A Midlothian woman says that happened to her, but she claims the state is refusing to pay for the damages to her car because of governmental immunity.
While the damage to Amanda Wade’s Pontiac appears minimal from the outside, two auto body shops have totaled the car, claiming there’s severe damage to the vehicle’s frame and alignment. The car is currently worth $1,800.
On January 18, Wade says she was stopped at a red light at the intersection of Belvidere Street and Cumberland Street when a Virginia State Trooper ran into the back of her car.
Just moments before impact, Wade says she heard the trooper on his intercom addressing a bicyclist who wasn’t obeying traffic laws.
“It was a second or two later that I felt this incredible impact just hit the back of my car,” Wade says. “I shot 15 or 20 feet forward into an intersection of oncoming traffic.”
Wade says the trooper was apologetic and concerned about a small abrasion on Wade’s face.
As a matter of protocol, the trooper called his supervisor to take a report, which would later be submitted to the state’s claim office for investigation.
“They were both very courteous, very polite,” Wade says.
But just three weeks after the crash, Wade and her husband say they received a letter from the Virginia Department of Treasury, Division of Risk Management, denying liability for the accident.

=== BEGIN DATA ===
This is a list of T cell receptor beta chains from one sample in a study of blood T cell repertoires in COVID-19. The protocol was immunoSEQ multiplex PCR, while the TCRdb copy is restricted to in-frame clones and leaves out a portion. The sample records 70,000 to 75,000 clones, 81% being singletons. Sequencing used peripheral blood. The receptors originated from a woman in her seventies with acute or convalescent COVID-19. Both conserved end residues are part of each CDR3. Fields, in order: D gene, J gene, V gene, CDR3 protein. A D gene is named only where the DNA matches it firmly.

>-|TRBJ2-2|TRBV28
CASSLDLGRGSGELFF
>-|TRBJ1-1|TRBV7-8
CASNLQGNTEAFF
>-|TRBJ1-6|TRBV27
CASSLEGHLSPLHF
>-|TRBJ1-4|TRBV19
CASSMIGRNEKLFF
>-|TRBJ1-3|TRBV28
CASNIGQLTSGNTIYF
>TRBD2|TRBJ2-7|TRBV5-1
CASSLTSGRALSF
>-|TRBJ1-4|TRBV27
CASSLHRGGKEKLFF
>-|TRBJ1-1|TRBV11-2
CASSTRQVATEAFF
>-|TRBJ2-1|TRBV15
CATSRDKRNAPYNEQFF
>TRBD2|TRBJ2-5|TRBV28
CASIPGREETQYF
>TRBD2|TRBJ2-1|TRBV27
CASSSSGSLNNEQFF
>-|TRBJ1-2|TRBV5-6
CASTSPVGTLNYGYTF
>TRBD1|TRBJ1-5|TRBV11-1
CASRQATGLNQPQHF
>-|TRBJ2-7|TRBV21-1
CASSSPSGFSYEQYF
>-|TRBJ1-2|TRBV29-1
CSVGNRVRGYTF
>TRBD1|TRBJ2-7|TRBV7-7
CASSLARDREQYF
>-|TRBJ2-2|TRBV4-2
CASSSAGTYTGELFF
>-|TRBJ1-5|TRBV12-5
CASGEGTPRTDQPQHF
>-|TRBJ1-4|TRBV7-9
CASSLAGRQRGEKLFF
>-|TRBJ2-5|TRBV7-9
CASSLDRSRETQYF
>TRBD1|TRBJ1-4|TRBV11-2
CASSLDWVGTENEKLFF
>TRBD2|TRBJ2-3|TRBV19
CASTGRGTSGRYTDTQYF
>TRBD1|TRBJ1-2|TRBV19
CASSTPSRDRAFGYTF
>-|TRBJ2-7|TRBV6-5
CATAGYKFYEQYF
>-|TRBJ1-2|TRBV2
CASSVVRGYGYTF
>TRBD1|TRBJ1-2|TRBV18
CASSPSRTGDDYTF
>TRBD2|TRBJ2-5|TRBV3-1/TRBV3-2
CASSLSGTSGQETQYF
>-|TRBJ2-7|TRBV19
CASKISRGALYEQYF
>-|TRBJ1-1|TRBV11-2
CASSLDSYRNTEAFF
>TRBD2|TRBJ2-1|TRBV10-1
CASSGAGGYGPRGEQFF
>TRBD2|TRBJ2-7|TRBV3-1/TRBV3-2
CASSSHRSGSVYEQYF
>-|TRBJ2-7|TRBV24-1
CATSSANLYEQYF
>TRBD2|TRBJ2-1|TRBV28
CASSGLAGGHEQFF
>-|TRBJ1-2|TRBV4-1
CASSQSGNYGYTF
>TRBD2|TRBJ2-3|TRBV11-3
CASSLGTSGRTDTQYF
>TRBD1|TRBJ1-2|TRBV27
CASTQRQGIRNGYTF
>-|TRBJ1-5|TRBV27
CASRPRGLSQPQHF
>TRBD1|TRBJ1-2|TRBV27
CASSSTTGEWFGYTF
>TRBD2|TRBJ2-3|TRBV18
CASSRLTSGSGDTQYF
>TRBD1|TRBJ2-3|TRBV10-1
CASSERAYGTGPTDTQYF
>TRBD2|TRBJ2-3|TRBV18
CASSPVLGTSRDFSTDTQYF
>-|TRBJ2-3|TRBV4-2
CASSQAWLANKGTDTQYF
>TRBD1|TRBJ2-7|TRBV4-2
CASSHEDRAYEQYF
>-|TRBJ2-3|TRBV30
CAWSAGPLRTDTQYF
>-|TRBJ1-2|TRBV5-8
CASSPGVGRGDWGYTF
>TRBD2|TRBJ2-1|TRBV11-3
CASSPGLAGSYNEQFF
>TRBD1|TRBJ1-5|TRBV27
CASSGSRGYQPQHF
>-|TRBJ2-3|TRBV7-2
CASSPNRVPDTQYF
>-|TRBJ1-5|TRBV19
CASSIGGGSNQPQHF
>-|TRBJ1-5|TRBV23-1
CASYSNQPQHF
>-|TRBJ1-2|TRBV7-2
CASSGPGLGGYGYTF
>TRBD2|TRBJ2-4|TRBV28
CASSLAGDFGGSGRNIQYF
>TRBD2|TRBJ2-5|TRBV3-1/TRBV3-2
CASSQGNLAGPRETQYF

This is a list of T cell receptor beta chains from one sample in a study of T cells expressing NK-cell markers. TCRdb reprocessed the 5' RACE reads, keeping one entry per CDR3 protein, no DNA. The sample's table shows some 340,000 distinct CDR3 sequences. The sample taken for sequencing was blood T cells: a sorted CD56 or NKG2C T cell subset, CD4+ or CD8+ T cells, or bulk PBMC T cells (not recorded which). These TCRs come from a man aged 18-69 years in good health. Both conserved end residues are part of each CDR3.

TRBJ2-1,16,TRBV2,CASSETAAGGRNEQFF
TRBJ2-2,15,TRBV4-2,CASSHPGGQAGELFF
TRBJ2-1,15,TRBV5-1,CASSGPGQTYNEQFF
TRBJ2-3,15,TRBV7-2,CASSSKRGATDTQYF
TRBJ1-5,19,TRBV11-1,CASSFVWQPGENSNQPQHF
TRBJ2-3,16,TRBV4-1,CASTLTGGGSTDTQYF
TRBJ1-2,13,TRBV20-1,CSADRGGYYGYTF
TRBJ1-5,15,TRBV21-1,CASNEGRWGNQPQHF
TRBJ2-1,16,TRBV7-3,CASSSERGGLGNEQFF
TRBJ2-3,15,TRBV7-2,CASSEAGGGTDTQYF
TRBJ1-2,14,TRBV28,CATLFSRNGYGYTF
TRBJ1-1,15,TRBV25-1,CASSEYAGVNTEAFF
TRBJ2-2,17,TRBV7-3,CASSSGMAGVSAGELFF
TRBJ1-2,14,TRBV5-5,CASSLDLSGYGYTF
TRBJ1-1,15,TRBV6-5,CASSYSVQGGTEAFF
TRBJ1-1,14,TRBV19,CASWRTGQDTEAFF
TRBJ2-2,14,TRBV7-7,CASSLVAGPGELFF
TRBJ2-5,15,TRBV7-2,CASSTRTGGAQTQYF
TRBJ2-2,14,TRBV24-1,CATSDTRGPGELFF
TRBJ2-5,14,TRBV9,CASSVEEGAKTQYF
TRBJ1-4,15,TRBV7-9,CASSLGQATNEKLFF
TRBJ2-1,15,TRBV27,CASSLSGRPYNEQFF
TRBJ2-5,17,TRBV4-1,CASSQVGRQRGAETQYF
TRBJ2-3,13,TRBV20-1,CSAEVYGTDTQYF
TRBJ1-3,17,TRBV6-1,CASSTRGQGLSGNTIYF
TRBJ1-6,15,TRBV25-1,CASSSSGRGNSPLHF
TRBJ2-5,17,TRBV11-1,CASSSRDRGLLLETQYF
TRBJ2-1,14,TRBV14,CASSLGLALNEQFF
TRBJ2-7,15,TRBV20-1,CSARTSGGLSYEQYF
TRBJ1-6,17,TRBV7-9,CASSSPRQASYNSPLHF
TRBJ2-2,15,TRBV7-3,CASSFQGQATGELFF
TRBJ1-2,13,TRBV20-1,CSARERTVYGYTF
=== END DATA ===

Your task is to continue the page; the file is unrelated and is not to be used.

The letter explained that the trooper “was engaged in the performance of his/her work duties when this accident occurred,” therefore the Commonwealth of Virginia was protected by governmental immunity.
The Wades say they’re in the process of a very expensive international adoption and cannot afford to pay the $2,500 in damages to the car on a nurse’s and a church music minister’s salary. The Wades were told by their own insurance company, that the liability fell on the person who rear ended the car.
“It’s absolutely disgusting that our government can cause injury to my property and my body and get away with something like that,” Amanda Wade says.
Timothy Wade says he and his wife are appealing their case to the treasury department. They couple has also contacted the office of the Virginia Attorney General.
“We’re not asking for thousands of dollars,” says Timothy Wade, “we just want our car fixed.”
The Virginia Department of Risk Management tells CBS 6 that the division is looking into the claim, however the department acknowledges that governmental immunity does exist in cases where an officer is engaged or distracted in their duties while investigating a violator on behalf of the Commonwealth of Virginia.
“If that is the law, then we need to change that,” argues Timothy Wade, “because that’s a police state that gives police or the commonwealth the ability to destroy your property and nothing can be done about it.”